Court in a trap

Defendants must move quickly to deflect potentially costly, and increasingly common, pre-action disclosures traps. As John Haynes explains, taking tactical steps can minimise any damage

While slow to get off the mark, claimant solicitors now recognise the benefits of utilising applications for pre-action disclosure and see it as a valuable tool. Although the Civil Procedure Rules were introduced in 1999, laying down strict personal injury protocols, it is only relatively recently that claimant solicitors have begun rushing to court with applications.

And insurers are likely to see this number significantly increase, which will prove costly for defendants - unless they take swift action.

Not only does such an application usually mean that a claimant's solicitor will obtain additional costs - which would not have otherwise been recovered - it also puts pressure on the defendant to complete liability investigations.

There is even a suspicion that some claimants' solicitors are pursuing applications where they have no hope of success in the main action, relying upon the potential defendant's default to generate income on a case that would otherwise not produce income.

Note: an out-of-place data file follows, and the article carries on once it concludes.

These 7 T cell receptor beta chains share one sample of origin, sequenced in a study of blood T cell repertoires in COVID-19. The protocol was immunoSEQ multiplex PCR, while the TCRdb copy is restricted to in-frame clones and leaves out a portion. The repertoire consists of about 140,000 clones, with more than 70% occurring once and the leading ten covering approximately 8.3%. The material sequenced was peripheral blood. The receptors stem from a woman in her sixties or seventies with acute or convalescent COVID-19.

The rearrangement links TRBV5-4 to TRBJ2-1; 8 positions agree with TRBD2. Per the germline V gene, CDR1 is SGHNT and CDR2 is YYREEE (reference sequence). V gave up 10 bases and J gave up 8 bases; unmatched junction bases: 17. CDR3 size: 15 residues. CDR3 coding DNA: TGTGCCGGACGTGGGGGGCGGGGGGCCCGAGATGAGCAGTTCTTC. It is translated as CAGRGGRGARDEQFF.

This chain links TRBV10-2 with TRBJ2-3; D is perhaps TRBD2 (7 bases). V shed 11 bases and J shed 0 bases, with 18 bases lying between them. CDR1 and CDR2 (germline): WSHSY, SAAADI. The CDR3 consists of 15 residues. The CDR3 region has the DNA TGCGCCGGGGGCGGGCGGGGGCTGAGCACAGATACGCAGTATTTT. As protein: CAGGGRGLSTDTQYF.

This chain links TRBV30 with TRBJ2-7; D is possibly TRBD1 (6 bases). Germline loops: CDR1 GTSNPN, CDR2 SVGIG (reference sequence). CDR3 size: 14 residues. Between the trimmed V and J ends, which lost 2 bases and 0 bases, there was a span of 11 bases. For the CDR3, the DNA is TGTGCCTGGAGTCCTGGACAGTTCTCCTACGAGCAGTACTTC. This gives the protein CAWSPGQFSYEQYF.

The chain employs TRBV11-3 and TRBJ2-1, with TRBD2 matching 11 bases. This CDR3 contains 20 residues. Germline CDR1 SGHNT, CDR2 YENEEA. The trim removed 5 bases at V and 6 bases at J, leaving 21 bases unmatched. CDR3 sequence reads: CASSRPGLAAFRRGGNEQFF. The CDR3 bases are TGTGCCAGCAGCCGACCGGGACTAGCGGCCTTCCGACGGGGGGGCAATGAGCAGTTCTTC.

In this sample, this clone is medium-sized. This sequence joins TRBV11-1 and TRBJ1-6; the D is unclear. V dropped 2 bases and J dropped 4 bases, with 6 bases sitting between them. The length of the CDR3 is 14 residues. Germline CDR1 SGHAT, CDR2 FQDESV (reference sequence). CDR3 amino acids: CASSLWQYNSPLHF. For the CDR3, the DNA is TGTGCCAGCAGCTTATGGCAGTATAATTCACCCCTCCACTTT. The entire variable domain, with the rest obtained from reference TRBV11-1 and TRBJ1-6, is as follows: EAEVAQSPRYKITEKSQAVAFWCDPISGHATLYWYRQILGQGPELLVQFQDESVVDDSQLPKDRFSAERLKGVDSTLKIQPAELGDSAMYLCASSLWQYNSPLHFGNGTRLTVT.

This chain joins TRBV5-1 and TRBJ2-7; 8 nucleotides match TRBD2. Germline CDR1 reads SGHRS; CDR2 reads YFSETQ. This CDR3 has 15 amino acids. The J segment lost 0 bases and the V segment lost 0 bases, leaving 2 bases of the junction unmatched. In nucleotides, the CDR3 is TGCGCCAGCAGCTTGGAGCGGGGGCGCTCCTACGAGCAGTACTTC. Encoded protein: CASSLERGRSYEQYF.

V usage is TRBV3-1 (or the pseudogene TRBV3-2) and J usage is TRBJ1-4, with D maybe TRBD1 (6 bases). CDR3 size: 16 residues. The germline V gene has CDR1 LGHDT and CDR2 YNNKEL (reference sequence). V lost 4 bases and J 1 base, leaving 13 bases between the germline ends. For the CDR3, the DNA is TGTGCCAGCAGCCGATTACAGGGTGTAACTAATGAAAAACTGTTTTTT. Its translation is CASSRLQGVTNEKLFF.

The use of these applications has become tactical, so what tactics should defendants engage in in order to minimise the damage?

Dating game

The first crucial date for the defendant is the expiry of the three-month period allowed by the protocol to investigate, following receipt of the letter of claim. If liability investigations are under way, but there are good reasons these have not been completed, a letter can be sent to the claimant's solicitors explaining what has caused the delay in the investigation and asking for a formal agreement to a time extension. A lack of action on the part of the defendant is unlikely to be a good reason.